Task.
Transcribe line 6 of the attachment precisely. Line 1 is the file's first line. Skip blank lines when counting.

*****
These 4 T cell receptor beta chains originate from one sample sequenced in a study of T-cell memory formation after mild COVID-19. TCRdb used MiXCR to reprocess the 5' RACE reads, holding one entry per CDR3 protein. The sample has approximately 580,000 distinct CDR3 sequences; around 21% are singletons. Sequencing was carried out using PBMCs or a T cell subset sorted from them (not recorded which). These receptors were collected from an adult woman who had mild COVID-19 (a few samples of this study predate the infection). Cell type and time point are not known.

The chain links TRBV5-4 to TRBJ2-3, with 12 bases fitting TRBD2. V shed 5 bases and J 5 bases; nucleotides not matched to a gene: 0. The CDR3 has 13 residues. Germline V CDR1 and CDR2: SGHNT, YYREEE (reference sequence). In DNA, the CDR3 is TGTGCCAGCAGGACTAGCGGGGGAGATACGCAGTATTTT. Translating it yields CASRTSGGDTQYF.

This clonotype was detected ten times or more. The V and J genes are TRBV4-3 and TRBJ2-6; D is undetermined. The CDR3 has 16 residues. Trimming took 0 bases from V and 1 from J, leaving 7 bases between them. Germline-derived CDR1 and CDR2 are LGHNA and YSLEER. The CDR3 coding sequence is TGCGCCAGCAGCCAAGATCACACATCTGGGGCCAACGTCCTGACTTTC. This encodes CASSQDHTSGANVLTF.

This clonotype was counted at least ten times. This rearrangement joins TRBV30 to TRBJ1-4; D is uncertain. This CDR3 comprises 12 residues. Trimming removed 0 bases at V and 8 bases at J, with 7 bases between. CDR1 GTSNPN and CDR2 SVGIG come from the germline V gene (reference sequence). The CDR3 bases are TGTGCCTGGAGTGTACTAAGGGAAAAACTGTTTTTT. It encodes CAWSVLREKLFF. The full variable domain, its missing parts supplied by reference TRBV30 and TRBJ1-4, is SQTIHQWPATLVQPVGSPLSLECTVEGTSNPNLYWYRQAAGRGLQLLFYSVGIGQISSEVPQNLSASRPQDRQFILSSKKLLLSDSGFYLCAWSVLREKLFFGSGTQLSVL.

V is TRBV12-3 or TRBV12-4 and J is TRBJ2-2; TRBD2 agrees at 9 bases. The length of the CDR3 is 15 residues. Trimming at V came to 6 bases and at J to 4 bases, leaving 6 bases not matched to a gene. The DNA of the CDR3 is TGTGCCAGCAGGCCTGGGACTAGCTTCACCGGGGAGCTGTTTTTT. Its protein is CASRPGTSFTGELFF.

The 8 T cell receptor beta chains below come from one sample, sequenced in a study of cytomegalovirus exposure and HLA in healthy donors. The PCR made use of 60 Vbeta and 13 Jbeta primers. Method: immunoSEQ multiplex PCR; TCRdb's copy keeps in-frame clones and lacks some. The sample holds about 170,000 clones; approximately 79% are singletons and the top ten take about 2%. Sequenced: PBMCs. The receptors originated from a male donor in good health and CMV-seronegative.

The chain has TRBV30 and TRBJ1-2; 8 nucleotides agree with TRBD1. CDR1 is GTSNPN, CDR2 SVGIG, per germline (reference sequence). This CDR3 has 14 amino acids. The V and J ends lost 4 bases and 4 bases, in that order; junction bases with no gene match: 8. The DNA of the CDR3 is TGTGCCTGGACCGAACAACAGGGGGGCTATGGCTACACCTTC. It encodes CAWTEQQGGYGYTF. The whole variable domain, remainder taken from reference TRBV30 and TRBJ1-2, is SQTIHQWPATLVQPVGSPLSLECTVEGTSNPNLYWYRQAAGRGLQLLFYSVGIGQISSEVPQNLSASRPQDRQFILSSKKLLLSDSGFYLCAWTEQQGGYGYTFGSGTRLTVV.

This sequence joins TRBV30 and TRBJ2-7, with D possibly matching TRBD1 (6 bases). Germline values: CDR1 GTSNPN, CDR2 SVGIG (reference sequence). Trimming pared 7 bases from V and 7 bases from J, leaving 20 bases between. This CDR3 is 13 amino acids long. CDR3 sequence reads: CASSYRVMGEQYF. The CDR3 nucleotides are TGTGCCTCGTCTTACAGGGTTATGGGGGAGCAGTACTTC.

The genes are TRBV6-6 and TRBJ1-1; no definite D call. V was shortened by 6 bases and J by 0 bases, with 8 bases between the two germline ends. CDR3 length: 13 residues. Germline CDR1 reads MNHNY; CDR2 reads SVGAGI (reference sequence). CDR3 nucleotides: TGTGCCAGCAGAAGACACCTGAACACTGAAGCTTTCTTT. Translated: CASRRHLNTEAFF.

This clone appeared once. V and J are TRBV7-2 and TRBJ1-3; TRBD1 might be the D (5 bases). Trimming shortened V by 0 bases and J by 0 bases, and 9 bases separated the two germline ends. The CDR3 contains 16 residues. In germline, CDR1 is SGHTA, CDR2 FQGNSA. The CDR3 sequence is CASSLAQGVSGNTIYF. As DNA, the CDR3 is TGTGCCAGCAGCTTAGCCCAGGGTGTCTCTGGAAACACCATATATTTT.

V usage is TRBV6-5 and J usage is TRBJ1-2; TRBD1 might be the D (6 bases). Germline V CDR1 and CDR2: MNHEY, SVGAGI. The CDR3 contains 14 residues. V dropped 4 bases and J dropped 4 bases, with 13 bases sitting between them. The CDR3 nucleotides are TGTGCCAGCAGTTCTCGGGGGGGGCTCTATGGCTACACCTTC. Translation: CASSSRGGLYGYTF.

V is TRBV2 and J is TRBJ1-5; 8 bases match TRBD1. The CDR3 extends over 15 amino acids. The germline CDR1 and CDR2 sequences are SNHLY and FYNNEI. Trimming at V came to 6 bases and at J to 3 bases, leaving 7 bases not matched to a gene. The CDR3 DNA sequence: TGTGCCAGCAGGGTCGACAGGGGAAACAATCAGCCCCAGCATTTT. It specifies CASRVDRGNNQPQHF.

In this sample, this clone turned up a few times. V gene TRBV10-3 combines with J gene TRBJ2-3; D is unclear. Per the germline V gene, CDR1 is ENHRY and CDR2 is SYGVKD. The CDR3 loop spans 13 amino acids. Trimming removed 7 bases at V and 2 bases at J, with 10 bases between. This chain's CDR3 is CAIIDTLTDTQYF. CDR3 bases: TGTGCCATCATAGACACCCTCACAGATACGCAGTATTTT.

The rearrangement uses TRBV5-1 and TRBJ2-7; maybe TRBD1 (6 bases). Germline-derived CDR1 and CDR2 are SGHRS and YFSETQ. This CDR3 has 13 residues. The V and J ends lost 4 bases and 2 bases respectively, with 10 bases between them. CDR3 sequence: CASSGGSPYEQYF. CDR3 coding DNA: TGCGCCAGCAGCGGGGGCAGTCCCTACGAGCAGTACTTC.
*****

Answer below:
The 8 T cell receptor beta chains below come from one sample, sequenced in a study of cytomegalovirus exposure and HLA in healthy donors. The PCR made use of 60 Vbeta and 13 Jbeta primers. Method: immunoSEQ multiplex PCR; TCRdb's copy keeps in-frame clones and lacks some. The sample holds about 170,000 clones; approximately 79% are singletons and the top ten take about 2%. Sequenced: PBMCs. The receptors originated from a male donor in good health and CMV-seronegative.